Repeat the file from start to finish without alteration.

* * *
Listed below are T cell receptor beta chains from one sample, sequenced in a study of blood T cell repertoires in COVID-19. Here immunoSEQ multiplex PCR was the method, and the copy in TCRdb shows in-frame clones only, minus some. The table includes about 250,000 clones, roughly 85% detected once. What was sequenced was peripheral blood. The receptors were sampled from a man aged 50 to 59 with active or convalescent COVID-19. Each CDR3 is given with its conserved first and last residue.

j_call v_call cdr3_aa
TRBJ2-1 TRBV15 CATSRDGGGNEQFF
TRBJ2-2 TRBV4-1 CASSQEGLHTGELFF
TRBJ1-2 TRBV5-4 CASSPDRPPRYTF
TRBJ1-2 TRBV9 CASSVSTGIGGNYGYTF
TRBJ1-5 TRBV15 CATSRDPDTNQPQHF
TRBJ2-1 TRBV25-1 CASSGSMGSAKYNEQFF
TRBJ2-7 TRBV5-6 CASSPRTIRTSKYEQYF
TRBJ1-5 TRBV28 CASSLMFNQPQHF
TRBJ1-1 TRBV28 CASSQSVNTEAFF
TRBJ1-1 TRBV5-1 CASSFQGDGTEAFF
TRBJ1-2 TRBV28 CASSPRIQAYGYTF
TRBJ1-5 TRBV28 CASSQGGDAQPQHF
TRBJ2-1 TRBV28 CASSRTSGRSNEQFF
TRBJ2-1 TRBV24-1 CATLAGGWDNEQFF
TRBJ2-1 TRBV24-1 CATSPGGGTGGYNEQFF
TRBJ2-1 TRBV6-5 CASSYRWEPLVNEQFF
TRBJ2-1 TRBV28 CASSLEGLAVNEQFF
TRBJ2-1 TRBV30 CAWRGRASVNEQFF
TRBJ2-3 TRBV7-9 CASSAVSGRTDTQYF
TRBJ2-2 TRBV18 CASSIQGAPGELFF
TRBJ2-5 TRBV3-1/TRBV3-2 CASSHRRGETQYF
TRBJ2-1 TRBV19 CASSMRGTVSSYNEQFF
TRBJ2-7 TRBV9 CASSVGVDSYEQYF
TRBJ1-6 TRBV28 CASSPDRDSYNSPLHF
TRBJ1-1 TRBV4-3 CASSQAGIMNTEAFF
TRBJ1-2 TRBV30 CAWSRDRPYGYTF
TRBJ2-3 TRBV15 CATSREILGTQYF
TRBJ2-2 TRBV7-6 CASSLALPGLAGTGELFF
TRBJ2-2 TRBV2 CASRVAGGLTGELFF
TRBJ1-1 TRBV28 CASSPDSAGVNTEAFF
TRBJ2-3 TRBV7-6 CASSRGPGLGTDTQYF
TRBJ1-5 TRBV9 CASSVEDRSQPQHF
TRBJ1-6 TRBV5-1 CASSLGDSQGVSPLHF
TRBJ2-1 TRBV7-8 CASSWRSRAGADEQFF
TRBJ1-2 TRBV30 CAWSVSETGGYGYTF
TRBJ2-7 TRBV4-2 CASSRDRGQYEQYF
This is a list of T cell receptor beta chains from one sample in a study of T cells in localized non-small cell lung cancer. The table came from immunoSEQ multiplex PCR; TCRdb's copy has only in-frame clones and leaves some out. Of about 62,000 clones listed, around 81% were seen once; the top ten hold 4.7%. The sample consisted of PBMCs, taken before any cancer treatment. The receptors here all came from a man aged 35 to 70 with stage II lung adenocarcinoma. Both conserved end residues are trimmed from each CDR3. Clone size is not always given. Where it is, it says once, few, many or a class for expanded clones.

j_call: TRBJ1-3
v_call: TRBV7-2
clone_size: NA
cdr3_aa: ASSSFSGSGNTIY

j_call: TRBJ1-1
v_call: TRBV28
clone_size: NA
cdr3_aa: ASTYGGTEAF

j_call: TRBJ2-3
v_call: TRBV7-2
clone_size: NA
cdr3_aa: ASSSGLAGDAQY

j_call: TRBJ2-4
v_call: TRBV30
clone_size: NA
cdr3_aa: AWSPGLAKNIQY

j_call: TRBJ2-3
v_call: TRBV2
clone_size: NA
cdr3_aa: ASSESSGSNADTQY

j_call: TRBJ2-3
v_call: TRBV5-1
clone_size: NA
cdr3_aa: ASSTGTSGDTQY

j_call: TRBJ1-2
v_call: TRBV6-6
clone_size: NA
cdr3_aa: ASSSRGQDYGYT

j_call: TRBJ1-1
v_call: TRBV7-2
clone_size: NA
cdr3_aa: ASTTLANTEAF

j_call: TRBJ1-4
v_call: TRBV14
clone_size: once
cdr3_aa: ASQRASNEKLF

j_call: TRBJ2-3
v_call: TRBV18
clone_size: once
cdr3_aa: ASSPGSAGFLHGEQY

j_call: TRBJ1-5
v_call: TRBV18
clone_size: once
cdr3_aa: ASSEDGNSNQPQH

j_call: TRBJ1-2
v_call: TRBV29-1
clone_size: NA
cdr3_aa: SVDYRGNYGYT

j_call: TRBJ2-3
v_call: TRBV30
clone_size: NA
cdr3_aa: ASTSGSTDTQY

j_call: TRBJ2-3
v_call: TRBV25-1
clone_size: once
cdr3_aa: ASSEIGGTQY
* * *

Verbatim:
Listed below are T cell receptor beta chains from one sample, sequenced in a study of blood T cell repertoires in COVID-19. Here immunoSEQ multiplex PCR was the method, and the copy in TCRdb shows in-frame clones only, minus some. The table includes about 250,000 clones, roughly 85% detected once. What was sequenced was peripheral blood. The receptors were sampled from a man aged 50 to 59 with active or convalescent COVID-19. Each CDR3 is given with its conserved first and last residue.

j_call v_call cdr3_aa
TRBJ2-1 TRBV15 CATSRDGGGNEQFF
TRBJ2-2 TRBV4-1 CASSQEGLHTGELFF
TRBJ1-2 TRBV5-4 CASSPDRPPRYTF
TRBJ1-2 TRBV9 CASSVSTGIGGNYGYTF
TRBJ1-5 TRBV15 CATSRDPDTNQPQHF
TRBJ2-1 TRBV25-1 CASSGSMGSAKYNEQFF
TRBJ2-7 TRBV5-6 CASSPRTIRTSKYEQYF
TRBJ1-5 TRBV28 CASSLMFNQPQHF
TRBJ1-1 TRBV28 CASSQSVNTEAFF
TRBJ1-1 TRBV5-1 CASSFQGDGTEAFF
TRBJ1-2 TRBV28 CASSPRIQAYGYTF
TRBJ1-5 TRBV28 CASSQGGDAQPQHF
TRBJ2-1 TRBV28 CASSRTSGRSNEQFF
TRBJ2-1 TRBV24-1 CATLAGGWDNEQFF
TRBJ2-1 TRBV24-1 CATSPGGGTGGYNEQFF
TRBJ2-1 TRBV6-5 CASSYRWEPLVNEQFF
TRBJ2-1 TRBV28 CASSLEGLAVNEQFF
TRBJ2-1 TRBV30 CAWRGRASVNEQFF
TRBJ2-3 TRBV7-9 CASSAVSGRTDTQYF
TRBJ2-2 TRBV18 CASSIQGAPGELFF
TRBJ2-5 TRBV3-1/TRBV3-2 CASSHRRGETQYF
TRBJ2-1 TRBV19 CASSMRGTVSSYNEQFF
TRBJ2-7 TRBV9 CASSVGVDSYEQYF
TRBJ1-6 TRBV28 CASSPDRDSYNSPLHF
TRBJ1-1 TRBV4-3 CASSQAGIMNTEAFF
TRBJ1-2 TRBV30 CAWSRDRPYGYTF
TRBJ2-3 TRBV15 CATSREILGTQYF
TRBJ2-2 TRBV7-6 CASSLALPGLAGTGELFF
TRBJ2-2 TRBV2 CASRVAGGLTGELFF
TRBJ1-1 TRBV28 CASSPDSAGVNTEAFF
TRBJ2-3 TRBV7-6 CASSRGPGLGTDTQYF
TRBJ1-5 TRBV9 CASSVEDRSQPQHF
TRBJ1-6 TRBV5-1 CASSLGDSQGVSPLHF
TRBJ2-1 TRBV7-8 CASSWRSRAGADEQFF
TRBJ1-2 TRBV30 CAWSVSETGGYGYTF
TRBJ2-7 TRBV4-2 CASSRDRGQYEQYF
This is a list of T cell receptor beta chains from one sample in a study of T cells in localized non-small cell lung cancer. The table came from immunoSEQ multiplex PCR; TCRdb's copy has only in-frame clones and leaves some out. Of about 62,000 clones listed, around 81% were seen once; the top ten hold 4.7%. The sample consisted of PBMCs, taken before any cancer treatment. The receptors here all came from a man aged 35 to 70 with stage II lung adenocarcinoma. Both conserved end residues are trimmed from each CDR3. Clone size is not always given. Where it is, it says once, few, many or a class for expanded clones.

j_call: TRBJ1-3
v_call: TRBV7-2
clone_size: NA
cdr3_aa: ASSSFSGSGNTIY

j_call: TRBJ1-1
v_call: TRBV28
clone_size: NA
cdr3_aa: ASTYGGTEAF

j_call: TRBJ2-3
v_call: TRBV7-2
clone_size: NA
cdr3_aa: ASSSGLAGDAQY

j_call: TRBJ2-4
v_call: TRBV30
clone_size: NA
cdr3_aa: AWSPGLAKNIQY

j_call: TRBJ2-3
v_call: TRBV2
clone_size: NA
cdr3_aa: ASSESSGSNADTQY

j_call: TRBJ2-3
v_call: TRBV5-1
clone_size: NA
cdr3_aa: ASSTGTSGDTQY

j_call: TRBJ1-2
v_call: TRBV6-6
clone_size: NA
cdr3_aa: ASSSRGQDYGYT

j_call: TRBJ1-1
v_call: TRBV7-2
clone_size: NA
cdr3_aa: ASTTLANTEAF

j_call: TRBJ1-4
v_call: TRBV14
clone_size: once
cdr3_aa: ASQRASNEKLF

j_call: TRBJ2-3
v_call: TRBV18
clone_size: once
cdr3_aa: ASSPGSAGFLHGEQY

j_call: TRBJ1-5
v_call: TRBV18
clone_size: once
cdr3_aa: ASSEDGNSNQPQH

j_call: TRBJ1-2
v_call: TRBV29-1
clone_size: NA
cdr3_aa: SVDYRGNYGYT

j_call: TRBJ2-3
v_call: TRBV30
clone_size: NA
cdr3_aa: ASTSGSTDTQY

j_call: TRBJ2-3
v_call: TRBV25-1
clone_size: once
cdr3_aa: ASSEIGGTQY